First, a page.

The Church is involved with several campaigns and organisations working to address economic inequality in Scotland and the UK. We encourage our churches to take part in campaigns such as Good Money Week and to learn more about credit unions, welfare reform and universal credit.
Good Money Week
Good Money Week is a campaign to ensure that everyone knows that they have green and ethical options when it comes to their finance and investment decisions.
Good Money Week brings together advisers, charities and churches, financial organisations, faith groups, and community groups to spread the word about green and ethical investing.
Ecumenical Council for Corporate Responsibility
Ecumenical Council for Corporate Responsibility works for economic justice, environmental stewardship, and corporate and investor responsibility. ECCR builds awareness of these issues in the Church, links responsible investment and mission and uses international church networks to hear and give voice to the experience of communities impacted by companies' behaviour.
Money Makes Change is ECCR's programme for individuals and churches to help them explore their financial decisions in the light of their Christian faith and building a community of people passionate about connecting faith and finance.
A Right Relationship With Money
We are all consumers. However, we often don't realise that every choice we make as a consumer affects other people. So our choices should be made in the light of Christian ethics, church teaching and our own conviction.
The Right Relationship with Money report from the Commission on the Purposes of Economic Activity examined what had gone wrong with the economic system and how it might be improved.
The Living Wage
We believe that people who work full time should be valued enough to be able to afford to live a full and happy life. The Living Wage currently stands at £9.90 an hour (November 2021). This is the minimum amount a person needs to earn in order to have a basic standard of living. Anything less than this will result in what is known as in-work poverty. Unfortunately the National Living Wage (£9.50 an hour) and the Minimum Wage (£8.72 an hour) both fall short of the real Living Wage.
The Living Wage Foundation has plenty of information on ways you can be involved in making sure that in-work poverty becomes a thing of the past.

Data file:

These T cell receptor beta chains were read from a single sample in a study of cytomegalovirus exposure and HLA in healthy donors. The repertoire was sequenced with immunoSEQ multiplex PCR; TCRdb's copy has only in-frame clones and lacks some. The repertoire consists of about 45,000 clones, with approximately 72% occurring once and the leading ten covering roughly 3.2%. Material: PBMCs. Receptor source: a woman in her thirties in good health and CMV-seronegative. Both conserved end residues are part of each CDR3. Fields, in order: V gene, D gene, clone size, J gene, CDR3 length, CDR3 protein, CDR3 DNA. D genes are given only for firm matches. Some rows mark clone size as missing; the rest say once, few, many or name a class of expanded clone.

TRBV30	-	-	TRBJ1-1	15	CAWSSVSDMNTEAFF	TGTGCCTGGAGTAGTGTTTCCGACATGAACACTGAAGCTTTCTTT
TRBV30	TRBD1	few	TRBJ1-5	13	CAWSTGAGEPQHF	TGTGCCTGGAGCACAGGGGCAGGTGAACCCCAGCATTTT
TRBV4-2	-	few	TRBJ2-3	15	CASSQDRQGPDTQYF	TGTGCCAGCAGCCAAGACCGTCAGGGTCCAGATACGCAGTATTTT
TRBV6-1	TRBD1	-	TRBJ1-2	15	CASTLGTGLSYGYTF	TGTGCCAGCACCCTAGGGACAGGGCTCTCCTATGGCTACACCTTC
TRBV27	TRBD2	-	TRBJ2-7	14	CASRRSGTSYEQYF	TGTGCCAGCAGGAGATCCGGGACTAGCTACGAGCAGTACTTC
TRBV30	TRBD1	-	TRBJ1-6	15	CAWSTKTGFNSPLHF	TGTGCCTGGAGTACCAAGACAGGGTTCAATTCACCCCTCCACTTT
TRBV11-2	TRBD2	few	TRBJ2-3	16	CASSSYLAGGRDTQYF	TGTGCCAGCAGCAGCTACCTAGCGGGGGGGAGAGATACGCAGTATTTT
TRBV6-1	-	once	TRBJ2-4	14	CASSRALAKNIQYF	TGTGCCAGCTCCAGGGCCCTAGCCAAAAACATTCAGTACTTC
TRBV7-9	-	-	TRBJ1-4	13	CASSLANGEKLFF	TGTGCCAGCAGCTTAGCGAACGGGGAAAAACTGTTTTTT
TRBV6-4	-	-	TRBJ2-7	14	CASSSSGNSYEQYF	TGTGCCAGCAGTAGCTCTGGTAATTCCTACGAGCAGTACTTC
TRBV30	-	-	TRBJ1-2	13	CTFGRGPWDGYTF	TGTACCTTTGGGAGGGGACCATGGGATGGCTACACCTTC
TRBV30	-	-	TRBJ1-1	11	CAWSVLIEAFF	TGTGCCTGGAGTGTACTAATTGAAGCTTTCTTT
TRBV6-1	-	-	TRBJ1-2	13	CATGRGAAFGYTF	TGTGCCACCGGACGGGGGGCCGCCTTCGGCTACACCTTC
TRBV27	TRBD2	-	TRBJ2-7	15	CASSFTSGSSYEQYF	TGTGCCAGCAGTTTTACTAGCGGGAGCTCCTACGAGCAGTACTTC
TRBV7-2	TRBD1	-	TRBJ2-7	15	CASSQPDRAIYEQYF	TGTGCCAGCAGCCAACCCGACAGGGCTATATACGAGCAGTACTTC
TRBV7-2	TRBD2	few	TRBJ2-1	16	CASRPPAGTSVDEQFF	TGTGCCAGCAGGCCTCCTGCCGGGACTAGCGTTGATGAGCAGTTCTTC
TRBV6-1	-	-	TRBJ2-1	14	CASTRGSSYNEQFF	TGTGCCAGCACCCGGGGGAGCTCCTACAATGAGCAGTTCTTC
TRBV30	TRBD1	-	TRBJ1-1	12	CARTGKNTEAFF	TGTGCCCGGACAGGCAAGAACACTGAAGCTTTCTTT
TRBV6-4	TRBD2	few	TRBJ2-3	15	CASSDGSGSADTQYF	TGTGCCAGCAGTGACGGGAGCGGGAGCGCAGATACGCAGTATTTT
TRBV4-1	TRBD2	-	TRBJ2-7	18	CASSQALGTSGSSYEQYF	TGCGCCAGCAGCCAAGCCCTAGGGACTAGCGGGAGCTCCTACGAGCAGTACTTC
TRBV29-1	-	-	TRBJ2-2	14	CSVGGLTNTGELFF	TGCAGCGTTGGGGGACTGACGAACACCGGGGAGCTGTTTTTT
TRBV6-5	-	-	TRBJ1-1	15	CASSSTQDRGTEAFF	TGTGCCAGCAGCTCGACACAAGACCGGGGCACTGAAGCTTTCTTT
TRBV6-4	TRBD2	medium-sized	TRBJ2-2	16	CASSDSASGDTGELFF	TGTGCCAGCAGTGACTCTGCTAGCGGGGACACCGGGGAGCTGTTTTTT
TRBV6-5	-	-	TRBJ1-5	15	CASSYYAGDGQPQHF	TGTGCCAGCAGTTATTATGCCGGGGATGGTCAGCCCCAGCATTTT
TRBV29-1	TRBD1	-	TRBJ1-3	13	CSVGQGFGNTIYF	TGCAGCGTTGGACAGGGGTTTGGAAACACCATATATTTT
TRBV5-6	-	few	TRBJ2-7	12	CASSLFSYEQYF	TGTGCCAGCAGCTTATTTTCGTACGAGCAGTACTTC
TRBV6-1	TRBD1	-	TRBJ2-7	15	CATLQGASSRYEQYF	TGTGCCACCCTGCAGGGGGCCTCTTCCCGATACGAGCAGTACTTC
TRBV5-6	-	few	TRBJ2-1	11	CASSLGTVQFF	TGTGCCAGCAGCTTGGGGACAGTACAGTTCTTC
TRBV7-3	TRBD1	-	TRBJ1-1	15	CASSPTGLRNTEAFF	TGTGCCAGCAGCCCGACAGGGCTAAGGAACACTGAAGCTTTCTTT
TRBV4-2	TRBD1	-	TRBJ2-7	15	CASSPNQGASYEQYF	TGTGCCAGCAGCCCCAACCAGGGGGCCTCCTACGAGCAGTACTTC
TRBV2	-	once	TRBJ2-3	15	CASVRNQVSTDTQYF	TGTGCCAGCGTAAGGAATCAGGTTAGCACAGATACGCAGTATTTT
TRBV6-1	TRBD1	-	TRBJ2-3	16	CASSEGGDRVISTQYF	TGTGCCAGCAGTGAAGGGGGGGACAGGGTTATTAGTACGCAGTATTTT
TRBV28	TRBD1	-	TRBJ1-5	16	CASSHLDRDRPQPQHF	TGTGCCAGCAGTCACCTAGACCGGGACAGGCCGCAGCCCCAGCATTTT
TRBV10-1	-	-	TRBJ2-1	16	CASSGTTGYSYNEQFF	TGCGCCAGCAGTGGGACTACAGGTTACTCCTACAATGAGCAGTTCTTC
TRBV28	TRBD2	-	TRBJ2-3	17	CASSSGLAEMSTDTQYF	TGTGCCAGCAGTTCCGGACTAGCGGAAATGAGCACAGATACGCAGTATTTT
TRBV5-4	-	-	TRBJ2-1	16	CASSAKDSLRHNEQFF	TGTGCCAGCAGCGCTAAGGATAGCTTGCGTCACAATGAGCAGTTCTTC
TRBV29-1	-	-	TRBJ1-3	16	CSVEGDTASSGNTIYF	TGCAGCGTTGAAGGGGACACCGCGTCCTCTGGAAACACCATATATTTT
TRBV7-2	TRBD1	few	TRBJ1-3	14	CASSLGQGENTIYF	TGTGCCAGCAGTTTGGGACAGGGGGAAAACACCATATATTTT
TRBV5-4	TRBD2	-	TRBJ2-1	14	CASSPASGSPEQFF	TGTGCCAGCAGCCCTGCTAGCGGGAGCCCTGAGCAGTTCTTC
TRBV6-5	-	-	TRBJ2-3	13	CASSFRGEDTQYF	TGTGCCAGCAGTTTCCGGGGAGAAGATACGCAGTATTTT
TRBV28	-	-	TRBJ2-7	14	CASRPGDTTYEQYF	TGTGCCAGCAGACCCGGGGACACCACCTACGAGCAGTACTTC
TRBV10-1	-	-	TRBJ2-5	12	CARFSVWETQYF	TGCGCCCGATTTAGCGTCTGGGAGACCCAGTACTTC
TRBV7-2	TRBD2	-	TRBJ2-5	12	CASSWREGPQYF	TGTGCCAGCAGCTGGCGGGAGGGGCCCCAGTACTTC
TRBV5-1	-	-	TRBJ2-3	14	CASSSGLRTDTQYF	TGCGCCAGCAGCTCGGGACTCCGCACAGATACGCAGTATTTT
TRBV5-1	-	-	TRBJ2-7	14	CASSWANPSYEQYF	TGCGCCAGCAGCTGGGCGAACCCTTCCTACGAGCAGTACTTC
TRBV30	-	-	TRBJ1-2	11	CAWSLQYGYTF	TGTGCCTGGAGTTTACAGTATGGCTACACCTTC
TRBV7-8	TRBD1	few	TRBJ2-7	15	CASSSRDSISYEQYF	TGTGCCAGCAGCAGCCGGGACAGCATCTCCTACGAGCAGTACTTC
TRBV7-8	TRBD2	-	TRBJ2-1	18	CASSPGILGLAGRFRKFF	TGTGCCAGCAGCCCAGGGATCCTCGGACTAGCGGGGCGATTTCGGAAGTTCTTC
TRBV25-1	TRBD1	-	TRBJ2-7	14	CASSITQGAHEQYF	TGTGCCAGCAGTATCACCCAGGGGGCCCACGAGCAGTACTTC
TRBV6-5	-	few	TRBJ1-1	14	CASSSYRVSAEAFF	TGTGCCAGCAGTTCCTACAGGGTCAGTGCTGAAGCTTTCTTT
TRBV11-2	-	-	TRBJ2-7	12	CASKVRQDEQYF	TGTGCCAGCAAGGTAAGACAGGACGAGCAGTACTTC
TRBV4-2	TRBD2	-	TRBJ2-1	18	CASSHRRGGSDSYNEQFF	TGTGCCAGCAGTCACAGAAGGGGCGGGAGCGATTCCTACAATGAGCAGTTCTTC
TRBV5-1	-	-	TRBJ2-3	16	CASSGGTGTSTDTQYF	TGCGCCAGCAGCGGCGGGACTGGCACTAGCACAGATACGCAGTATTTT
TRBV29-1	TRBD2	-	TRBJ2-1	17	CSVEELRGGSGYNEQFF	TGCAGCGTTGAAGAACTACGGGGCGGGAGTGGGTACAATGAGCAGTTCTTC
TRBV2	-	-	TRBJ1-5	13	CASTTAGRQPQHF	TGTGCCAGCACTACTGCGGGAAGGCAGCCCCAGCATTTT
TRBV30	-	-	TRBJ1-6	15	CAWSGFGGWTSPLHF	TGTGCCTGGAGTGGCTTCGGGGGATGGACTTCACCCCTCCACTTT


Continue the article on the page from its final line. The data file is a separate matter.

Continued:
The welfare system is designed to act as a safety net for all who find themselves in financial difficulty. This stops people from ending up in a situation where they are unable to pay for food and the things we need to live a comfortable life. Our Welfare system is currently in a period of transition. Universal Credit is being rolled out across the country. Unfortunately, as it stands, Universal Credit seems to cause more problems than it solves.
We work together with the Joint Public Issues Team to make sure we are speaking out effectively on this issue. Child Poverty Action Group, the Poverty Truth Commission, and the Give Me Five campaign are all great places to find further information on welfare in Scotland.
The Church is actively engaged with the credit union movement and recognises the positive role it plays in Scottish Society. The Church welcomes the growth and development of the Credit Union Sector and the affordable financial products credit unions offer communities and families.
Churches Mutual Credit Union
The Churches Mutual Credit Union is a collaboration between seven denominational churches in Great Britain.
Membership is initially to clergy and ministers, licensed lay ministers, elders and trustees, and employees of churches and church charities, many of whom will be able to transact by payroll deduction.
Churches Mutual currently offers a Premier Investment Account, a Regular Savings Account, Corporate Savings Account (open to church councils, sessions, and presbyteries) and a variety of loans, including personal loans and car loans.